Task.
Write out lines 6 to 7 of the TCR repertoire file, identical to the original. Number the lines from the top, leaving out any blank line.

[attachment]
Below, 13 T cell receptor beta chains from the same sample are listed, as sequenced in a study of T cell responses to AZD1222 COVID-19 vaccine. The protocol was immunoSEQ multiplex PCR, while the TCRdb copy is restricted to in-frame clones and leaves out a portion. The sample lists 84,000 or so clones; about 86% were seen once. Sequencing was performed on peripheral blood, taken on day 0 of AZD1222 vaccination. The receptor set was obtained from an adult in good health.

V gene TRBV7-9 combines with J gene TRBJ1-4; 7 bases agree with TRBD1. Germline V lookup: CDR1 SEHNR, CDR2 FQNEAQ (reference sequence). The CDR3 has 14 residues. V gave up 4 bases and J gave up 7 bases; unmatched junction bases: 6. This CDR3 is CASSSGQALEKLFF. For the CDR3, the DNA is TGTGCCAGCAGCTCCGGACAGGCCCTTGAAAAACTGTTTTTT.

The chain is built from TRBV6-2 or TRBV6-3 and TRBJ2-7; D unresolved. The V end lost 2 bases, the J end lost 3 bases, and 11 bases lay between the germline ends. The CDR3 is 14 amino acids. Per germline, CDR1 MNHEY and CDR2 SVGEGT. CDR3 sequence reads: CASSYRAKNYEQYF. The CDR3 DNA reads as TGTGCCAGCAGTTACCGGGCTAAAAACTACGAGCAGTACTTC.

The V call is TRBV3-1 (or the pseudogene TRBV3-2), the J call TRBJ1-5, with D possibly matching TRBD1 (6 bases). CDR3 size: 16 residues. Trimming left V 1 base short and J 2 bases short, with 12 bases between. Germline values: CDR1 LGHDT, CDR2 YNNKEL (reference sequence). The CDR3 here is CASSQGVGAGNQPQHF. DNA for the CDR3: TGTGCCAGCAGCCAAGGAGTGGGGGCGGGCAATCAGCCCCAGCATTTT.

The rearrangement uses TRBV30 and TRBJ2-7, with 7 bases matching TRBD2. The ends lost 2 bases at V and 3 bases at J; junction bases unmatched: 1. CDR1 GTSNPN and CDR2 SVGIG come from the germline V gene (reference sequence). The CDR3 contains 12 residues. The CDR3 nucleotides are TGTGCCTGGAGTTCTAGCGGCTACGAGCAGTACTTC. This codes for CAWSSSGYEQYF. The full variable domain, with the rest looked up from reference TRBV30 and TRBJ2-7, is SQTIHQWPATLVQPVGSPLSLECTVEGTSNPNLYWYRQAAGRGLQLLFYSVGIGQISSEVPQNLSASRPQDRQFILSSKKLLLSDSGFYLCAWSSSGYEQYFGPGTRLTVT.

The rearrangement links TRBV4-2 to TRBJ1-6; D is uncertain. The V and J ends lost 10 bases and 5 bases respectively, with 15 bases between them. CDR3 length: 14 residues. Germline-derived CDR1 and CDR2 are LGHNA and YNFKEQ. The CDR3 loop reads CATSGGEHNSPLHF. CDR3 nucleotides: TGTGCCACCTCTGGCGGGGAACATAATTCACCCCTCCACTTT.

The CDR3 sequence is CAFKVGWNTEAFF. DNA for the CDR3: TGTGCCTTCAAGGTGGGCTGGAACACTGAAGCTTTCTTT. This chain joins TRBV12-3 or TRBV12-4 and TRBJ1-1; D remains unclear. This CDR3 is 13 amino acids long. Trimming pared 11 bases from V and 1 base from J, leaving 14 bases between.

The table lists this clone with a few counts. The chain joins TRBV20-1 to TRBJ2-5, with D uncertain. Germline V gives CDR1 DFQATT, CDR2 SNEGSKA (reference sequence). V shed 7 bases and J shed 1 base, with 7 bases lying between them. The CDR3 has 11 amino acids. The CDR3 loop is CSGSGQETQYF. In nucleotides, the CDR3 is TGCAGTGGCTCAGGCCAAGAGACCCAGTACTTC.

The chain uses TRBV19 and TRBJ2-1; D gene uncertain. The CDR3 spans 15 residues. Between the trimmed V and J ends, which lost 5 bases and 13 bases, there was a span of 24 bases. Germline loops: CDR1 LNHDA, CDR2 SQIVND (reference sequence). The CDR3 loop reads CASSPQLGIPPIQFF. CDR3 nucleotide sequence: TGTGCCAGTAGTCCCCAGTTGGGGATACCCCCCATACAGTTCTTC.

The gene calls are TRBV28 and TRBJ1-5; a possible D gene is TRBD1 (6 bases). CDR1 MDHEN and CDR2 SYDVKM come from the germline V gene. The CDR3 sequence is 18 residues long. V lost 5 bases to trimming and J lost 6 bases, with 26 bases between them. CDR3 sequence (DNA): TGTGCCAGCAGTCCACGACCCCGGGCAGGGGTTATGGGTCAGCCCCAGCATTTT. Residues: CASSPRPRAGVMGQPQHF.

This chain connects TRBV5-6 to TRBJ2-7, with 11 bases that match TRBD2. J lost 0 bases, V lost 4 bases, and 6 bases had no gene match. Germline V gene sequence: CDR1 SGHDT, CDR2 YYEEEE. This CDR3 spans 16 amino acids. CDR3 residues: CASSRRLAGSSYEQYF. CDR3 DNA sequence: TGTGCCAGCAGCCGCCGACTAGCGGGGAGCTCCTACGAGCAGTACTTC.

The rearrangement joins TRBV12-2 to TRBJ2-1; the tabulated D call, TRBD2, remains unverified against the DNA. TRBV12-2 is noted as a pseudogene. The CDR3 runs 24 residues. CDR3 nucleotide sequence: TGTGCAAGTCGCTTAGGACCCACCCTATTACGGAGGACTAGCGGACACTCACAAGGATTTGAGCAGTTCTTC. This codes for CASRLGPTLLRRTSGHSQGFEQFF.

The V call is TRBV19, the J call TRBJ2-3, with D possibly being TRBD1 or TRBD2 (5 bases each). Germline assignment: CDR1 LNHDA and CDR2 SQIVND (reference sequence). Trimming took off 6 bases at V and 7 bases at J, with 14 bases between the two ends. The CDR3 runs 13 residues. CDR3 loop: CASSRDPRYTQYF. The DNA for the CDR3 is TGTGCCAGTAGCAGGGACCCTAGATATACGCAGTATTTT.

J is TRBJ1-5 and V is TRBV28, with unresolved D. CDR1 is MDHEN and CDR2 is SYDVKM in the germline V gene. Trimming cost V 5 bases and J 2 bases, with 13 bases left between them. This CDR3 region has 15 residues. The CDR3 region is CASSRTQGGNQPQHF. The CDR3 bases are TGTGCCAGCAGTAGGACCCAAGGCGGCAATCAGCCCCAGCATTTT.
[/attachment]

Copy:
The rearrangement links TRBV4-2 to TRBJ1-6; D is uncertain. The V and J ends lost 10 bases and 5 bases respectively, with 15 bases between them. CDR3 length: 14 residues. Germline-derived CDR1 and CDR2 are LGHNA and YNFKEQ. The CDR3 loop reads CATSGGEHNSPLHF. CDR3 nucleotides: TGTGCCACCTCTGGCGGGGAACATAATTCACCCCTCCACTTT.

The CDR3 sequence is CAFKVGWNTEAFF. DNA for the CDR3: TGTGCCTTCAAGGTGGGCTGGAACACTGAAGCTTTCTTT. This chain joins TRBV12-3 or TRBV12-4 and TRBJ1-1; D remains unclear. This CDR3 is 13 amino acids long. Trimming pared 11 bases from V and 1 base from J, leaving 14 bases between.